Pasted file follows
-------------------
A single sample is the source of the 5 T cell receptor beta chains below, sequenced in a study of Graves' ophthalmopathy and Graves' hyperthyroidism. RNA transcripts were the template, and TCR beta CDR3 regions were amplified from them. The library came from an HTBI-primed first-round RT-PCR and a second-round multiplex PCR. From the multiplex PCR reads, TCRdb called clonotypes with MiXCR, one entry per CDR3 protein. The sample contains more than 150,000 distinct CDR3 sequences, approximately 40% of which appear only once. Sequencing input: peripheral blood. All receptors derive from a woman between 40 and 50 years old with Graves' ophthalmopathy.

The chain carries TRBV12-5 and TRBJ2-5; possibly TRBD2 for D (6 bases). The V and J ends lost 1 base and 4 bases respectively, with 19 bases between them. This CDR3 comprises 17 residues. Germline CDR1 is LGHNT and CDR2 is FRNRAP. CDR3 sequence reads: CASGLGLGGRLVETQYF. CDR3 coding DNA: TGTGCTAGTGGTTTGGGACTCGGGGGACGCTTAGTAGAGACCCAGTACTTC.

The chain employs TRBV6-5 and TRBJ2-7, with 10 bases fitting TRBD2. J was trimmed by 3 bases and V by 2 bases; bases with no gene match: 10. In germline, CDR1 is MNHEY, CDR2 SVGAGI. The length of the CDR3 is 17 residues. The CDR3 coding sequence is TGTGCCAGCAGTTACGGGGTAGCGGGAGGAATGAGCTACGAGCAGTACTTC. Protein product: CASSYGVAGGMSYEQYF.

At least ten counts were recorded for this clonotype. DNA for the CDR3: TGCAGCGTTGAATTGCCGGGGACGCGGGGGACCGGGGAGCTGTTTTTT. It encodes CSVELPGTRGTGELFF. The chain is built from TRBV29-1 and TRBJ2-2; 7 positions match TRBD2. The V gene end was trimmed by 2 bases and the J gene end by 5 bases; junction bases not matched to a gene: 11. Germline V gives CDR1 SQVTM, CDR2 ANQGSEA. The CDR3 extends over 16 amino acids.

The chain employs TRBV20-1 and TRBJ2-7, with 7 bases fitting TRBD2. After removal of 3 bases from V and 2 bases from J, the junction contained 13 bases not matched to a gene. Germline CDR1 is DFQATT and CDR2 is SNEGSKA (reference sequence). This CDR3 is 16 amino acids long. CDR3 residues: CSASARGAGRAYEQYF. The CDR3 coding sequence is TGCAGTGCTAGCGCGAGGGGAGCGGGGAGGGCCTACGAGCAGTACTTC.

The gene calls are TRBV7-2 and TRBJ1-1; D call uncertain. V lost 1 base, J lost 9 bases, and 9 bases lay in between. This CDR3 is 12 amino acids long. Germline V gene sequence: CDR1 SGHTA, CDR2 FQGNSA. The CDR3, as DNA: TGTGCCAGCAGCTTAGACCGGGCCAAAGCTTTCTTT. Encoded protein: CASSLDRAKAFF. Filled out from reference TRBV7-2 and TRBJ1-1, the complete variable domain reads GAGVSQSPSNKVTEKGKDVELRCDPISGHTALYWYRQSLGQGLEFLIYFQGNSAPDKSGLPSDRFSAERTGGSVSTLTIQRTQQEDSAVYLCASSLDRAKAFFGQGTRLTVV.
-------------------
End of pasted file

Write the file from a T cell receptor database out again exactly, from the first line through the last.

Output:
A single sample is the source of the 5 T cell receptor beta chains below, sequenced in a study of Graves' ophthalmopathy and Graves' hyperthyroidism. RNA transcripts were the template, and TCR beta CDR3 regions were amplified from them. The library came from an HTBI-primed first-round RT-PCR and a second-round multiplex PCR. From the multiplex PCR reads, TCRdb called clonotypes with MiXCR, one entry per CDR3 protein. The sample contains more than 150,000 distinct CDR3 sequences, approximately 40% of which appear only once. Sequencing input: peripheral blood. All receptors derive from a woman between 40 and 50 years old with Graves' ophthalmopathy.

The chain carries TRBV12-5 and TRBJ2-5; possibly TRBD2 for D (6 bases). The V and J ends lost 1 base and 4 bases respectively, with 19 bases between them. This CDR3 comprises 17 residues. Germline CDR1 is LGHNT and CDR2 is FRNRAP. CDR3 sequence reads: CASGLGLGGRLVETQYF. CDR3 coding DNA: TGTGCTAGTGGTTTGGGACTCGGGGGACGCTTAGTAGAGACCCAGTACTTC.

The chain employs TRBV6-5 and TRBJ2-7, with 10 bases fitting TRBD2. J was trimmed by 3 bases and V by 2 bases; bases with no gene match: 10. In germline, CDR1 is MNHEY, CDR2 SVGAGI. The length of the CDR3 is 17 residues. The CDR3 coding sequence is TGTGCCAGCAGTTACGGGGTAGCGGGAGGAATGAGCTACGAGCAGTACTTC. Protein product: CASSYGVAGGMSYEQYF.

At least ten counts were recorded for this clonotype. DNA for the CDR3: TGCAGCGTTGAATTGCCGGGGACGCGGGGGACCGGGGAGCTGTTTTTT. It encodes CSVELPGTRGTGELFF. The chain is built from TRBV29-1 and TRBJ2-2; 7 positions match TRBD2. The V gene end was trimmed by 2 bases and the J gene end by 5 bases; junction bases not matched to a gene: 11. Germline V gives CDR1 SQVTM, CDR2 ANQGSEA. The CDR3 extends over 16 amino acids.

The chain employs TRBV20-1 and TRBJ2-7, with 7 bases fitting TRBD2. After removal of 3 bases from V and 2 bases from J, the junction contained 13 bases not matched to a gene. Germline CDR1 is DFQATT and CDR2 is SNEGSKA (reference sequence). This CDR3 is 16 amino acids long. CDR3 residues: CSASARGAGRAYEQYF. The CDR3 coding sequence is TGCAGTGCTAGCGCGAGGGGAGCGGGGAGGGCCTACGAGCAGTACTTC.

The gene calls are TRBV7-2 and TRBJ1-1; D call uncertain. V lost 1 base, J lost 9 bases, and 9 bases lay in between. This CDR3 is 12 amino acids long. Germline V gene sequence: CDR1 SGHTA, CDR2 FQGNSA. The CDR3, as DNA: TGTGCCAGCAGCTTAGACCGGGCCAAAGCTTTCTTT. Encoded protein: CASSLDRAKAFF. Filled out from reference TRBV7-2 and TRBJ1-1, the complete variable domain reads GAGVSQSPSNKVTEKGKDVELRCDPISGHTALYWYRQSLGQGLEFLIYFQGNSAPDKSGLPSDRFSAERTGGSVSTLTIQRTQQEDSAVYLCASSLDRAKAFFGQGTRLTVV.